Preprint Article Version 4 Preserved in Portico This version is not peer-reviewed

When the Riemann Hypothesis Might Be False

Version 1 : Received: 27 September 2021 / Approved: 29 September 2021 / Online: 29 September 2021 (08:30:39 CEST)
Version 2 : Received: 11 October 2021 / Approved: 11 October 2021 / Online: 11 October 2021 (15:38:28 CEST)
Version 3 : Received: 12 October 2021 / Approved: 12 October 2021 / Online: 12 October 2021 (14:31:46 CEST)
Version 4 : Received: 14 October 2021 / Approved: 15 October 2021 / Online: 15 October 2021 (11:14:58 CEST)

How to cite: Vega, F. When the Riemann Hypothesis Might Be False. Preprints 2021, 2021090480. Vega, F. When the Riemann Hypothesis Might Be False. Preprints 2021, 2021090480.


Robin criterion states that the Riemann Hypothesis is true if and only if the inequality $\sigma(n) < e^{\gamma } \times n \times \log \log n$ holds for all natural numbers $n > 5040$, where $\sigma(n)$ is the sum-of-divisors function and $\gamma \approx 0.57721$ is the Euler-Mascheroni constant. Let $q_{1} = 2, q_{2} = 3, \ldots, q_{m}$ denote the first $m$ consecutive primes, then an integer of the form $\prod_{i=1}^{m} q_{i}^{a_{i}}$ with $a_{1} \geq a_{2} \geq \cdots \geq a_{m} \geq 0$ is called an Hardy-Ramanujan integer. If the Riemann Hypothesis is false, then there are infinitely many Hardy-Ramanujan integers $n > 5040$ such that Robin inequality does not hold and $n < (4.48311)^{m} \times N_{m}$, where $N_{m} = \prod_{i = 1}^{m} q_{i}$ is the primorial number of order $m$.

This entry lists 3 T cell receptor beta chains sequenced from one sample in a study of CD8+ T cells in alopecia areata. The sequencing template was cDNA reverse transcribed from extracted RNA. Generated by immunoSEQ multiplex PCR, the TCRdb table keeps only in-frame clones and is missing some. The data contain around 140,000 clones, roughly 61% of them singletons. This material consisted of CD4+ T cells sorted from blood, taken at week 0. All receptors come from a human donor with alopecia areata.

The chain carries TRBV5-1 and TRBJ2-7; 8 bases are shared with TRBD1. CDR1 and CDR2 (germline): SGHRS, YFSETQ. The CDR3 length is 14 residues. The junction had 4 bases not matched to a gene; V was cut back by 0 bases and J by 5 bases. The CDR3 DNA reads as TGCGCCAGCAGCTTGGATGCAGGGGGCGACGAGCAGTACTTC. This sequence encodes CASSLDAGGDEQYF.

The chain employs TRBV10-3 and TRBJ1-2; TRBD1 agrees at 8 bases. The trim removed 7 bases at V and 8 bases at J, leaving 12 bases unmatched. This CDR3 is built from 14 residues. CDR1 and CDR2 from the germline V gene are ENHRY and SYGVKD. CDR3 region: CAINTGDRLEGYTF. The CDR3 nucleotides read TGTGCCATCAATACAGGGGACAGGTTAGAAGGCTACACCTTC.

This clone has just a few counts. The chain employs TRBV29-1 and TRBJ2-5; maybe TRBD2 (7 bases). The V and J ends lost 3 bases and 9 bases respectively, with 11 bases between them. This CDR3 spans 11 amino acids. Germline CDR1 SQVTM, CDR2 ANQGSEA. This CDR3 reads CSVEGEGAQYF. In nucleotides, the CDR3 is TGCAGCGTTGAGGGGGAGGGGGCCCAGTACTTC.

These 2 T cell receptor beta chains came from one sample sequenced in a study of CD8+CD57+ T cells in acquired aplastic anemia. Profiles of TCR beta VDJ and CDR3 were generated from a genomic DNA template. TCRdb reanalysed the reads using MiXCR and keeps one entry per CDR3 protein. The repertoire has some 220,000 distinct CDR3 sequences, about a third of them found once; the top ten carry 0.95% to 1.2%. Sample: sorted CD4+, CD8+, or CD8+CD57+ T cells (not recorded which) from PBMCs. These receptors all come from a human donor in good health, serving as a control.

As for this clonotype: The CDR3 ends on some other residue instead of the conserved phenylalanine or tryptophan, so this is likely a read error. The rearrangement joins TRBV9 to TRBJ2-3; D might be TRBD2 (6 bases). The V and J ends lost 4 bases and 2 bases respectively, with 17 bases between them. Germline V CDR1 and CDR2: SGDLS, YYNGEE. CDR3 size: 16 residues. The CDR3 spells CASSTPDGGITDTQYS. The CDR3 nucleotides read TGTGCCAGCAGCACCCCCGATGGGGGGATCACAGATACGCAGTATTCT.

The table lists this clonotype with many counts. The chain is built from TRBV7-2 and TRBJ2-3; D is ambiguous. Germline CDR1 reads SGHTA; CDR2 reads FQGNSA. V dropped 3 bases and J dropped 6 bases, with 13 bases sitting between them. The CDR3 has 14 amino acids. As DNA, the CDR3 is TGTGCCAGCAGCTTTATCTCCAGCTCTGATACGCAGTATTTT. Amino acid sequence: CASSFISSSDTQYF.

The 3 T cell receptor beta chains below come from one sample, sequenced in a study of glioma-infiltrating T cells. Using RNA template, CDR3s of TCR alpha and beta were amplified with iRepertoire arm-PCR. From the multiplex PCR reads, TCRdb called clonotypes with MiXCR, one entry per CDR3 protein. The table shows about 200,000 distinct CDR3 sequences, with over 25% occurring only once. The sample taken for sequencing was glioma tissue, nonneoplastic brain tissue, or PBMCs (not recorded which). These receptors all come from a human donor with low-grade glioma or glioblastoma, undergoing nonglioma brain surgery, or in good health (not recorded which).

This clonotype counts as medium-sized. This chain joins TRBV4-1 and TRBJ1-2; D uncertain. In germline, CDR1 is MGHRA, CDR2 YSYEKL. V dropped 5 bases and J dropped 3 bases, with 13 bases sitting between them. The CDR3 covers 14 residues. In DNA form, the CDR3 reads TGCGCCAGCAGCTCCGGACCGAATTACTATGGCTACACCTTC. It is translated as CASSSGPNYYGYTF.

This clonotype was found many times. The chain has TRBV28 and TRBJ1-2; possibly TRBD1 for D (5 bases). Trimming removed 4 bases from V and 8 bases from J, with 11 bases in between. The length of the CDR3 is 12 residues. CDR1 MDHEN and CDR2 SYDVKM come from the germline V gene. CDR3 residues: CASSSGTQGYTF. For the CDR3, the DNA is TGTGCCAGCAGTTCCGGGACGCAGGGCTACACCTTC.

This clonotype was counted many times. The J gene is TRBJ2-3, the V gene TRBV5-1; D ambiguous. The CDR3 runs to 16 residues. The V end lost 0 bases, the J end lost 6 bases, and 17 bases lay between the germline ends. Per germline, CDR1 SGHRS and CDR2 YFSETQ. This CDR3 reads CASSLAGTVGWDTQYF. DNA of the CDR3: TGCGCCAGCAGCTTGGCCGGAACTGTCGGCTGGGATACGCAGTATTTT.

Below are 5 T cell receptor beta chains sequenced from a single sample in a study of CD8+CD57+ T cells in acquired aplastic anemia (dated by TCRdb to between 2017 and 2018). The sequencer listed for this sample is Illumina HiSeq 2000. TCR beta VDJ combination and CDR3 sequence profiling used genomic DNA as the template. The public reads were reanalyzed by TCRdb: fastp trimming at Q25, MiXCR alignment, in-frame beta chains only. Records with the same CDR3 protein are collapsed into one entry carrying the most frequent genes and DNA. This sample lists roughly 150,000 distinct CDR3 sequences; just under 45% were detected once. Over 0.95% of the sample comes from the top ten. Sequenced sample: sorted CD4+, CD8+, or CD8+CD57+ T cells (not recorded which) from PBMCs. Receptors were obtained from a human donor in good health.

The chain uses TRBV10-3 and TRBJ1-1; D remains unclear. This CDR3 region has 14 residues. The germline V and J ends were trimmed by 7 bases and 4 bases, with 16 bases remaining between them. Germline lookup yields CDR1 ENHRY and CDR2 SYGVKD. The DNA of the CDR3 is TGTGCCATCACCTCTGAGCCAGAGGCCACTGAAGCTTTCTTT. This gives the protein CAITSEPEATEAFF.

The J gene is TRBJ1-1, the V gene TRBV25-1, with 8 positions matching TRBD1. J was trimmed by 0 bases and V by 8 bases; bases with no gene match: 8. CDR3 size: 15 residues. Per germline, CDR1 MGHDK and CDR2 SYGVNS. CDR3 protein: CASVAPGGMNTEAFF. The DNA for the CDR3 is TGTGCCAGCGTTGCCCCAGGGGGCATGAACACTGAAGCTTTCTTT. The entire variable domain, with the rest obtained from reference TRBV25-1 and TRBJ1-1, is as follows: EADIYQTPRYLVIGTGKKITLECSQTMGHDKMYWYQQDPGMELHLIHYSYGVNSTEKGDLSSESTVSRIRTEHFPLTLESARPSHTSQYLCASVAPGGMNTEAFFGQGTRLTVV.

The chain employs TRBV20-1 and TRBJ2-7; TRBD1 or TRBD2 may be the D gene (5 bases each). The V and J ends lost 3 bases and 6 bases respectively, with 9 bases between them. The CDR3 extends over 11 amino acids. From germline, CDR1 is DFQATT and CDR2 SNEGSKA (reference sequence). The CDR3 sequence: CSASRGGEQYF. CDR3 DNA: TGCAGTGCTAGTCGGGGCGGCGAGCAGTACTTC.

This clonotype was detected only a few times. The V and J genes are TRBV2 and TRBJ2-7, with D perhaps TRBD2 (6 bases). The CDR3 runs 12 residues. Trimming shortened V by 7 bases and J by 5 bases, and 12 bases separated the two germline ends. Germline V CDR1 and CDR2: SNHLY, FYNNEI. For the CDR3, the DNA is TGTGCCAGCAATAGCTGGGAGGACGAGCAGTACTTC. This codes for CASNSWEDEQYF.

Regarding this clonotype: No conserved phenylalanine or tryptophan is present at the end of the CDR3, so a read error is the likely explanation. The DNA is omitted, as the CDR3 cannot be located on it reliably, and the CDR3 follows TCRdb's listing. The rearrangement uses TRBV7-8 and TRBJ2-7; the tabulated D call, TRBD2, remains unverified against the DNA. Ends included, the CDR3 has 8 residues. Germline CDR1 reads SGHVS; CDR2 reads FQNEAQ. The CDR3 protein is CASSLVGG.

Riemann hypothesis; Robin inequality; sum-of-divisors function; prime numbers


Computer Science and Mathematics, Algebra and Number Theory

Comments (1)

Comment 1
Received: 15 October 2021
Commenter: Frank Vega
Commenter's Conflict of Interests: Author
Comment: The previous version were flawed. Now, I'm submitting a new version that is correct and it is not similar to previous submission. I changed the title, abstract, keywords and content.
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